Engineering Sustainable Change
When it comes to sustainability management and planning – or any strategic management and planning endeavor – measuring performance serves vital functions, signaling whether or not a plan or strategy is succeeding, acting as a bridge between planning and implementation, and allowing for informed corrective action. It means setting up systems of measurement and accountability to know that desired outcomes are being met as planned.
While this sounds simple enough, we frequently encounter organizations that do not systematically measure their sustainability performance. As a result, they may have ambitious goals but no way of knowing if they’re achieving their desired outcomes. What’s more, they may be missing out on the opportunity to use performance metrics to foster dialogue about what’s important to them, a tactic the City of Aspen, Colorado took with the help of Brendle Group this spring to develop an environmental sustainability dashboard.
As an organization’s or community’s sustainability efforts mature over time, many naturally evolve into more integrated approaches with a focus on stronger performance measurement and management. We’re seeing this in the ski and tourism industry we serve, where ski areas are measuring their greenhouse gas baselines and setting future targets through the National Ski Area Association’s Climate Challenge. Local governments like Fort Collins, Colorado have hired dedicated staff with expertise in data quality management to help measure and manage their sustainability programs.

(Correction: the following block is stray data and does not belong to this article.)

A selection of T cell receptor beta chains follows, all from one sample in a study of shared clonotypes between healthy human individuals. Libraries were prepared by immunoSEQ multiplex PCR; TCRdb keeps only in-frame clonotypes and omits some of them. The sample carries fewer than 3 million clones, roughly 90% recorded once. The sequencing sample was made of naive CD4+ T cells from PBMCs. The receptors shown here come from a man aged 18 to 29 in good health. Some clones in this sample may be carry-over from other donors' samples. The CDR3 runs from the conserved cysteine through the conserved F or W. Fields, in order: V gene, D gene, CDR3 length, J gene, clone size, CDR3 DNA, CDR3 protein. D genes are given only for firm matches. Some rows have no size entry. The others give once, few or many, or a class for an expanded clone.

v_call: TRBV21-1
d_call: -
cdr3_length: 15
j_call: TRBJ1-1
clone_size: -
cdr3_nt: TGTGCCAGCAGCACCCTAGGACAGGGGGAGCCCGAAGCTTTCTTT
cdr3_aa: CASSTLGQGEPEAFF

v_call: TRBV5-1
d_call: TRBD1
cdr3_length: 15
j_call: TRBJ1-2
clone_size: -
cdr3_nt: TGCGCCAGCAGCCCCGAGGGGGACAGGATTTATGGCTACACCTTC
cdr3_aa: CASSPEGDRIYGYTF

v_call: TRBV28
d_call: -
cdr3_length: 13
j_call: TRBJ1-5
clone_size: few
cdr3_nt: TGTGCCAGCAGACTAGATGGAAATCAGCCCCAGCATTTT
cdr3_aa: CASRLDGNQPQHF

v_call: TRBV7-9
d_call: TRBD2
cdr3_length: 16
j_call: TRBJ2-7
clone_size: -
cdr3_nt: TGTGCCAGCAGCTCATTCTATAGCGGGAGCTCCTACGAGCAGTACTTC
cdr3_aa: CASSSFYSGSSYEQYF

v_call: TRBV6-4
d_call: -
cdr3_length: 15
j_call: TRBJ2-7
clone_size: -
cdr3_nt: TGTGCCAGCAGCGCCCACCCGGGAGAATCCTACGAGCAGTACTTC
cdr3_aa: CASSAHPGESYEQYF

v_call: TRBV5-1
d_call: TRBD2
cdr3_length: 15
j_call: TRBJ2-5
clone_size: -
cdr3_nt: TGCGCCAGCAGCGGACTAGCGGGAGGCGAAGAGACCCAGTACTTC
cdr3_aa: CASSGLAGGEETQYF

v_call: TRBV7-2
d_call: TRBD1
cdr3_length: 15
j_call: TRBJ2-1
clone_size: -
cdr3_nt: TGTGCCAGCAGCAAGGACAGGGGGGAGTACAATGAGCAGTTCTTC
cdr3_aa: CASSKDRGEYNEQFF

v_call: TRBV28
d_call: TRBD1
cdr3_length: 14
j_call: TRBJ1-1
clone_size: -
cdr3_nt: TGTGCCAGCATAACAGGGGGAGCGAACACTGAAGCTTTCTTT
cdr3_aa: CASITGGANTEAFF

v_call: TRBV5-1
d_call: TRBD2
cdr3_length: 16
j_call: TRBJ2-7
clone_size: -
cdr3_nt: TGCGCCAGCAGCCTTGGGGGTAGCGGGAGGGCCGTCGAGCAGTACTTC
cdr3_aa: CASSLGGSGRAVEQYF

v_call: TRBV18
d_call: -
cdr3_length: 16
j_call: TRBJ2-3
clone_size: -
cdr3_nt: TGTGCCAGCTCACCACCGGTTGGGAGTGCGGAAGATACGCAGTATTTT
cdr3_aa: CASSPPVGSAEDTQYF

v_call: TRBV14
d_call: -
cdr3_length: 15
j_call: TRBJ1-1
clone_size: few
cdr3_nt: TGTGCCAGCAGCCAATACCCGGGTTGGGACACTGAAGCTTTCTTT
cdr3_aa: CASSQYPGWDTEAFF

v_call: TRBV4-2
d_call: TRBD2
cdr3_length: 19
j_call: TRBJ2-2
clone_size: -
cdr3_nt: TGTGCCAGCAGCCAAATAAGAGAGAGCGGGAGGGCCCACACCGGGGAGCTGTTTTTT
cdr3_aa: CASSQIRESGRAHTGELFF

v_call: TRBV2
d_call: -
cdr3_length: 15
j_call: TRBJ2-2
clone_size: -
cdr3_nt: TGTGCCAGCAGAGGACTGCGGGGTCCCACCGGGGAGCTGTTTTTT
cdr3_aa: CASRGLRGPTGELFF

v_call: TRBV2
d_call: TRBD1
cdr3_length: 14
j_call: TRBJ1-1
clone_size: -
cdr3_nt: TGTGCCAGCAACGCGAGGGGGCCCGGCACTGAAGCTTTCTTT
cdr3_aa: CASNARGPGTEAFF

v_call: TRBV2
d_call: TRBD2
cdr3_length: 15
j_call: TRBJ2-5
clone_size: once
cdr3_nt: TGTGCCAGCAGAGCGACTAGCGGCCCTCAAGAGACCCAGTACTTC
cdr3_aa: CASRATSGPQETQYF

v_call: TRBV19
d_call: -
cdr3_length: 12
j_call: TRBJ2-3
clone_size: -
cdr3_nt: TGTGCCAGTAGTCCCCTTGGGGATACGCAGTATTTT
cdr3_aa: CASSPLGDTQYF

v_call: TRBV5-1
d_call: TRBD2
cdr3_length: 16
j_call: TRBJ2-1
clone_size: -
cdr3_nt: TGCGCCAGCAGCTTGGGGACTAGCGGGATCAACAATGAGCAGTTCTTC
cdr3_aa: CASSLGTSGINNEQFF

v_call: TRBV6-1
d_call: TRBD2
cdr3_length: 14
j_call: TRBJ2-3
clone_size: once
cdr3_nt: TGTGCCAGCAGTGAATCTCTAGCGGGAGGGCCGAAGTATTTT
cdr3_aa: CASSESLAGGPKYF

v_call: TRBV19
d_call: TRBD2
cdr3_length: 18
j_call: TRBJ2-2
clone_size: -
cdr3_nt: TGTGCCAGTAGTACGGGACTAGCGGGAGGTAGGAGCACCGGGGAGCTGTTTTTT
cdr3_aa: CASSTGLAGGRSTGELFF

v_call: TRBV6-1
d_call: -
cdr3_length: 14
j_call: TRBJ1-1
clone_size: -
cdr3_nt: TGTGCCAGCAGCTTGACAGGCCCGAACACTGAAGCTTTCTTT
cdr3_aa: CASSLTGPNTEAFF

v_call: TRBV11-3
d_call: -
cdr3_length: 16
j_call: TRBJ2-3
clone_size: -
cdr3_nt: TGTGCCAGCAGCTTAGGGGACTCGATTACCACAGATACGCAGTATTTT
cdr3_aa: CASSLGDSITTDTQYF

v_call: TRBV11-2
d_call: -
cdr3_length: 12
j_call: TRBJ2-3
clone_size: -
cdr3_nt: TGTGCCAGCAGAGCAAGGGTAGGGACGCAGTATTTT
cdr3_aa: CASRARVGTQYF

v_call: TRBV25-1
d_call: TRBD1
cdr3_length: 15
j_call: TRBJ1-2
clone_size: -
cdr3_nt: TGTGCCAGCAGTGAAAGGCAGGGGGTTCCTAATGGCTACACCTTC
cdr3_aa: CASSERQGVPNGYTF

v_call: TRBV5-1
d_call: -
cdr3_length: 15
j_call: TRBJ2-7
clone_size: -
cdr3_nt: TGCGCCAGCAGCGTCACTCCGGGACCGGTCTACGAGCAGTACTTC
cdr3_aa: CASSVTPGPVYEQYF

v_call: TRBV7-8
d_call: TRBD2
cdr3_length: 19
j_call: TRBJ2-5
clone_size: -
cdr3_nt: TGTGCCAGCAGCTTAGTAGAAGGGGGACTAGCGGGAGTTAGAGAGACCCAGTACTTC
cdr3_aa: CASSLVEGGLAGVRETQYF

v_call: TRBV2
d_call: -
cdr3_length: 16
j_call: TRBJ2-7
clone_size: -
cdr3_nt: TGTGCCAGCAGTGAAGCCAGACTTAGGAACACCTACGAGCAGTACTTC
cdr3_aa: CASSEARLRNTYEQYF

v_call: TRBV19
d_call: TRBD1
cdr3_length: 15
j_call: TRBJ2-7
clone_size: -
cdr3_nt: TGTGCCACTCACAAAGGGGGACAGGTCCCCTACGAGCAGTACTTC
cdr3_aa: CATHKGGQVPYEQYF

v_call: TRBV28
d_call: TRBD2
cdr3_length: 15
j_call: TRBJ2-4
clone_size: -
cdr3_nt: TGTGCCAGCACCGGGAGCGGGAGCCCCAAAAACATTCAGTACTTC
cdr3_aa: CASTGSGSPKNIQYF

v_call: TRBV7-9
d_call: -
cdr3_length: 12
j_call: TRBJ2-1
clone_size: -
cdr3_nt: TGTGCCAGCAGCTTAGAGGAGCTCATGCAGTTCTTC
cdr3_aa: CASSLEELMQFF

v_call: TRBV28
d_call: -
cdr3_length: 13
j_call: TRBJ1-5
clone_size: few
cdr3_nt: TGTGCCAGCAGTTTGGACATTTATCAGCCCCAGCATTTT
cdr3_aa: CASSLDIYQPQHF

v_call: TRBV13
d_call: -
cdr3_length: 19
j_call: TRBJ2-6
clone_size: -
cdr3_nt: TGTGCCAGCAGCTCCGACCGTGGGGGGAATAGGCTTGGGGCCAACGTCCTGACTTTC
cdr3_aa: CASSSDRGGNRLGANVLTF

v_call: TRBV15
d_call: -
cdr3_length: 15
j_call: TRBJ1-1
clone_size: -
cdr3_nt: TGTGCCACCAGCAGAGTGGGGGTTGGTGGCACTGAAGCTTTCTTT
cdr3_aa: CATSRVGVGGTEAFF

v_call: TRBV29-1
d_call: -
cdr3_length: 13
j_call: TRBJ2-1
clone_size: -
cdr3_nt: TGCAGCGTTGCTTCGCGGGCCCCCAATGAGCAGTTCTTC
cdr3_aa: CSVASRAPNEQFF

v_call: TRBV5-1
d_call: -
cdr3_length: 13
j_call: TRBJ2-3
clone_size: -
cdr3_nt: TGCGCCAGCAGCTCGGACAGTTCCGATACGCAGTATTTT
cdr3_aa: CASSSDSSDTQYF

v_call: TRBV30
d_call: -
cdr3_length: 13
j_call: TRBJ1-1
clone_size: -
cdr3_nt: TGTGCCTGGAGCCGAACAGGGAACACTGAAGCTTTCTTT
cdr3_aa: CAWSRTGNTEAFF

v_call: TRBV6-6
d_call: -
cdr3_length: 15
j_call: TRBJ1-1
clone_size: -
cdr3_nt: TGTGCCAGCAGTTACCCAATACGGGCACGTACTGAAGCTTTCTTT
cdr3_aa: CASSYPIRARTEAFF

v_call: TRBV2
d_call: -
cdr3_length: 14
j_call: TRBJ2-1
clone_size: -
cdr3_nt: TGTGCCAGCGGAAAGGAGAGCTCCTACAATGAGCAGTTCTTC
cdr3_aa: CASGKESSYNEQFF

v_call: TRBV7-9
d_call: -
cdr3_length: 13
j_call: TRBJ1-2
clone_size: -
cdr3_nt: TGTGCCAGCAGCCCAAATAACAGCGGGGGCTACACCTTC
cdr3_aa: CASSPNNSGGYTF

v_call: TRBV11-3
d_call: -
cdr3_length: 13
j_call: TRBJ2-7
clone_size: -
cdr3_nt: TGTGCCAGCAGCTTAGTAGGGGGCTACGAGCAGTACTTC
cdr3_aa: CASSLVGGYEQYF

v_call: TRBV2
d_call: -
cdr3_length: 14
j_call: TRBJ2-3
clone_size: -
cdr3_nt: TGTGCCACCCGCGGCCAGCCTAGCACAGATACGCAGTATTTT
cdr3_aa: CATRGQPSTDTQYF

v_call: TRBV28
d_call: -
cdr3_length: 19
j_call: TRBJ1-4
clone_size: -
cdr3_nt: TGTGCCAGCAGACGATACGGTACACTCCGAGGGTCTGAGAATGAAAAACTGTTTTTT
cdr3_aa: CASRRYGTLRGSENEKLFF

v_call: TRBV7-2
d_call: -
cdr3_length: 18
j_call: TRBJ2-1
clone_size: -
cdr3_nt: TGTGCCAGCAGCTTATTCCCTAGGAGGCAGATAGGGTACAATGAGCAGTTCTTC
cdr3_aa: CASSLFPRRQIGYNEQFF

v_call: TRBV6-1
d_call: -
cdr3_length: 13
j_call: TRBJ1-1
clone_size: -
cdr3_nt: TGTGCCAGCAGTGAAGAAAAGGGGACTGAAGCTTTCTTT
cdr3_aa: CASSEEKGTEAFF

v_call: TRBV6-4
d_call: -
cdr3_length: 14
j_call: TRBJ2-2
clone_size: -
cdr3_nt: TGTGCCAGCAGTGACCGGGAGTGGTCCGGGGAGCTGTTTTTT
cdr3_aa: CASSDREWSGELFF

As the adage goes, what you can measure you can manage, and when it comes to sustainability, staying in it over the long haul is the key to success. Many sustainability plans, such as those addressing climate mitigation, have long-term horizons that require performance measurement to stay on track.
Communities and regions across the country have also found that performance measurement in the form of sustainability indicators is the “glue” that binds together their efforts, acting as vital signs for topics like ecosystem health, economic resiliency, and social well-being. That’s the intent, for example in the Yellowstone region and in Toledo-Lucas County, Ohio, where Brendle Group is working to develop sustainability metrics and indicators as part of broader sustainability planning efforts. Even at the scale of a small company and building like ours at Brendle Group, we take stock of our performance every year and use performance metrics to tell us where we need to apply increased thought and action to work toward our goals.
Does your community, organization, or company track its sustainability performance? How have you benefited, and what have been your challenges? We invite you to leave your thoughts, tips, and other comments on our blog.